China reported further strength in exports in July, with exports rising 38.1% year on year to $145.5 billion (up from $137 billion in June). This surge drove the trade balance up to a 19 month high at $28.7 billion as imports remained relatively flat at $116.8 billion (up 22.7% off last year). The results point to some potentially interesting trends underway in global trade.
Looking to the chart below it's clear where the strength is coming from; exports. It is interesting that exports continue to go from strength to strength as international trade volumes continue to recover. Indeed the latest result on the export front is the highest on record, this means that somewhere out there someone is still buying, and this will help put somewhat of a floor under the Chinese economy (but then again we all know how rapidly and totally global trade can drop if bad times resurface).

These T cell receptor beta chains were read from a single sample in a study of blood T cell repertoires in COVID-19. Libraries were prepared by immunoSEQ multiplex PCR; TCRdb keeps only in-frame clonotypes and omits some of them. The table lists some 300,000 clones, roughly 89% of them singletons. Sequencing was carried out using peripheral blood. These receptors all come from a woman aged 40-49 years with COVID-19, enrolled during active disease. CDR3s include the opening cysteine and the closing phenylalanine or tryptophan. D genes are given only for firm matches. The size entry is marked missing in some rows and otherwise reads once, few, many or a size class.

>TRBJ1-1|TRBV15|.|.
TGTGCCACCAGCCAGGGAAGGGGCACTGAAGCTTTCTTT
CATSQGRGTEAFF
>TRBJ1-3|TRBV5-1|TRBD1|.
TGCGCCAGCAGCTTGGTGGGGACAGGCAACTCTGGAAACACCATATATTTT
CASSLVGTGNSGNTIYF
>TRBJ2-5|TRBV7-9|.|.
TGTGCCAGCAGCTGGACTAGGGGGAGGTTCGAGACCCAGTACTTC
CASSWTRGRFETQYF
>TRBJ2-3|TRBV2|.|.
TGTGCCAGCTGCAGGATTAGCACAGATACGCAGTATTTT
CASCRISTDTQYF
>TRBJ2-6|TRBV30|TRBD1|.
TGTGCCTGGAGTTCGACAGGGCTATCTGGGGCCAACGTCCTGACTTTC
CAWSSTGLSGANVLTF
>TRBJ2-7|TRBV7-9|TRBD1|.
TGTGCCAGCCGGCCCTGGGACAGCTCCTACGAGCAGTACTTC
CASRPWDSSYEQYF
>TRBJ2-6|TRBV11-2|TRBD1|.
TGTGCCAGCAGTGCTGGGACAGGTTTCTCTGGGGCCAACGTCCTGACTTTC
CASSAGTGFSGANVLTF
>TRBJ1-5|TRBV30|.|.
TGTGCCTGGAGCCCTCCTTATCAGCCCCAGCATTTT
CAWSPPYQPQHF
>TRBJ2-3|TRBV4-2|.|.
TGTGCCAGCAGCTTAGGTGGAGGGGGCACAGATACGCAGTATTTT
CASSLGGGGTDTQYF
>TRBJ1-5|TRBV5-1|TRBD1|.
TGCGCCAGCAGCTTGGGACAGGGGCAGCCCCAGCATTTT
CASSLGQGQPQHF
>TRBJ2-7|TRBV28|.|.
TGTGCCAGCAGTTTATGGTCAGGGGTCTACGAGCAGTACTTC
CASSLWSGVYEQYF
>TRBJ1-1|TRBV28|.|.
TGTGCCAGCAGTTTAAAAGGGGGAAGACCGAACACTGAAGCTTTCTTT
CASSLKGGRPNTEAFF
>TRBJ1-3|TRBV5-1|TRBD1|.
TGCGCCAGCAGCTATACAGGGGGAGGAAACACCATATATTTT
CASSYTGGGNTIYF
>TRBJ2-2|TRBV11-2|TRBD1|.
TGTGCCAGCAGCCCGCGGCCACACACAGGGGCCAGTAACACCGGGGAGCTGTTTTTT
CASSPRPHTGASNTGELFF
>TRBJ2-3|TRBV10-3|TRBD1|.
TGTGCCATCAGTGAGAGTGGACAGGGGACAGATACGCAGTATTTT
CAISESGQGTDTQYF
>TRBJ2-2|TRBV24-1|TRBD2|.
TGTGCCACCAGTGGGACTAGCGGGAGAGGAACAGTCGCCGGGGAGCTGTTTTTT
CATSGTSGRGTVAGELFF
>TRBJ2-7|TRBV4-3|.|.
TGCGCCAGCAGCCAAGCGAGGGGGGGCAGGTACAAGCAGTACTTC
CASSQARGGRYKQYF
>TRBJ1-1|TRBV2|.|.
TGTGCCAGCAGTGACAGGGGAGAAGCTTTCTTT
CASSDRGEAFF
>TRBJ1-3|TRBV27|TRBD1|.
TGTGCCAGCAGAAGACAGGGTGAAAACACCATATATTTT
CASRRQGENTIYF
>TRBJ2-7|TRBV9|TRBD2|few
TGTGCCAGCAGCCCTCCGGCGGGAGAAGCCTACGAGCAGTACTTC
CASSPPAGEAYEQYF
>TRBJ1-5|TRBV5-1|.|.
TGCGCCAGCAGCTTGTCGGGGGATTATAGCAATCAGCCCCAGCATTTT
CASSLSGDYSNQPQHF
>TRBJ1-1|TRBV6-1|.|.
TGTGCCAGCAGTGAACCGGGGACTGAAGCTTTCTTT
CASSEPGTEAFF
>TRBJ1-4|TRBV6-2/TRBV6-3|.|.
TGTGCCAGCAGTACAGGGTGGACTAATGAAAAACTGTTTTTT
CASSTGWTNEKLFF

Probably the most concerning aspect, if any, in the data is the static import growth; sure imports are at relatively high levels since the slump, and are generally higher than pre-crisis levels (345 vs 312 in 2008 on a rolling quarterly basis), but it does show China having a slightly lower impact on driving global trade. As a barometer of China's spending (and potentially even its economic health), as well as a high frequency indicator of global trade; Chinese imports will be important to watch over the coming months, particularly if any further strength comes through to the Yuan.
Econ Grapher Analytics www.econgrapher.com
China Customs www.customs.gov.cn
Article Source: http://www.econgrapher.com/11aug-chinatrade.html
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